ISTANBUL -- Turkish police swept into 16 different locations across the capital city on Thursday, taking 13 people into custody on suspicion of involvement in the deadly attack on Istanbul's airport.
CBS News correspondent Holly Williams reports that consensus is building that the Islamic State of Iraq and Syria (ISIS) was behind the attack that left 44 people dead and at least 230 others wounded, and we now have a much clearer idea of how it was carried out.
It began when the three attackers arrived at the international terminal of the busy Ataturk international airport together in a taxi -- armed with automatic weapons, grenades and suicide vests -- and then split up.
Those tactics alone, according to U.S. intelligence officials, suggest ISIS involvement. CIA Director John Brennan didn't officially assign blame on Wednesday, but he came close, saying the carnage "certainly bears the hallmarks of ISIL's depravity," using an alternate acronym for the group.
CBS News has learned that there had been ISIS "chatter" in recent months indicating that the group was intent on targeting transportation hubs in Turkey -- including Ataturk Airport.
A U.S. intelligence source said Turkish investigators had located the taxi driver who dropped the attackers off at the airport, who said he didn't recognize the language the men in his cab were speaking.
U.S. sources have confirmed to CBS News that the attackers were not Turkish nationals, saying at least one of them was likely from the restive Russian region of Chechnya.
Turkish officials told news agencies on Thursday that the bombers were from Russia, Uzbekistan and Kyrgyzstan, but American officials did not immediately confirm that information.
DNA tests are underway to confirm the attackers' identities.
There were further unconfirmed reports Thursday bolstering the theory that at least one of the attackers was from Russia, and may have traveled to Turkey from the ISIS stronghold of Raqqa in Syria. Turkey's southern border is shared with Syria.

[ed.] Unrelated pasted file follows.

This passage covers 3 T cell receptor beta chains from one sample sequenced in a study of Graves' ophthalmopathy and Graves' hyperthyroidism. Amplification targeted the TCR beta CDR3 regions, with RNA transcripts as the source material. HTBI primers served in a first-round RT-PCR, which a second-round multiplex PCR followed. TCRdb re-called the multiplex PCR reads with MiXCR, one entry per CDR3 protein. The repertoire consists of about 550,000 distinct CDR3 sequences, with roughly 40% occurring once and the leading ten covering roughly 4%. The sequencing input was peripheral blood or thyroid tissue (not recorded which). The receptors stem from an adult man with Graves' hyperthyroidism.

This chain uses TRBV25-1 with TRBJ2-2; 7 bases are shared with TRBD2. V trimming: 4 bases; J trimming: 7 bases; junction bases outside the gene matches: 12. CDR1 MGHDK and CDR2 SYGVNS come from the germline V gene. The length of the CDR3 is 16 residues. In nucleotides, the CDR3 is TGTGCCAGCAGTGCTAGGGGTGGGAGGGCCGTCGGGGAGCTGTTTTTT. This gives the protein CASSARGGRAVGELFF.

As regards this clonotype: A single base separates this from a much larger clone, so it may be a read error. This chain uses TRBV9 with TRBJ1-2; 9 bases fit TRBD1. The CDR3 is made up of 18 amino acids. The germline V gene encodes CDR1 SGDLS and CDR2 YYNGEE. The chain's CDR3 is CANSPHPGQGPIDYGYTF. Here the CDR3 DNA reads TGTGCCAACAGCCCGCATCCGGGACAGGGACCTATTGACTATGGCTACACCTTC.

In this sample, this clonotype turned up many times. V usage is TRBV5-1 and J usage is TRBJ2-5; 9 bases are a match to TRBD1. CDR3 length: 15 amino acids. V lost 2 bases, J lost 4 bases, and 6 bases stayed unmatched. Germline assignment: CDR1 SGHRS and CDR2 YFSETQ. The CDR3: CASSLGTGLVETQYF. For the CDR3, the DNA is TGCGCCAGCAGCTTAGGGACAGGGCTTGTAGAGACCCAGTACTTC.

Turkish media have published an image from a security camera that they say shows the three bombers arriving.
Williams says two of the attackers managed to force their way inside the building, armed with guns and hand grenades, despite a first security perimeter at the terminal door.
Reports in Turkish media say one of the bombers can be seen on security cameras dressed in a thick, quilted jacket -- in the middle of summer -- which should have aroused suspicion.
One of the bombers detonated his explosives in the middle of the busy arrivals area, another at a nearby entrance, and the third upstairs in the departures section, close to passport control.
Turkish security personnel managed to shoot that last attacker, leaving him sprawled on the ground before he too blew himself up.
"I heard the blast, so I thought there must be some bomb, because then (I heard) shooting," Martin Kemper, from Atlanta, Georgia, told CBS News. He was just a short distance away from that blast, waiting for a connecting flight.
The attack sent him and other panicked passengers running for a place to hide.
"It was terrifying, especially as you have these images, the bomb went off -- ok, you're still alive, but now they come and shoot you -- because you think of Paris, Orlando, you know, all this what you have seen," Kemper said.
Heartbroken relatives began burying the dead on Wednesday. Most of those killed were Muslims, murdered by terrorists during the Islamic holy month of Ramadan.
The attackers were not Muslims, said Turkish President Recep Tayyip Erdogan, adding that through their actions they "prepared their place in hell."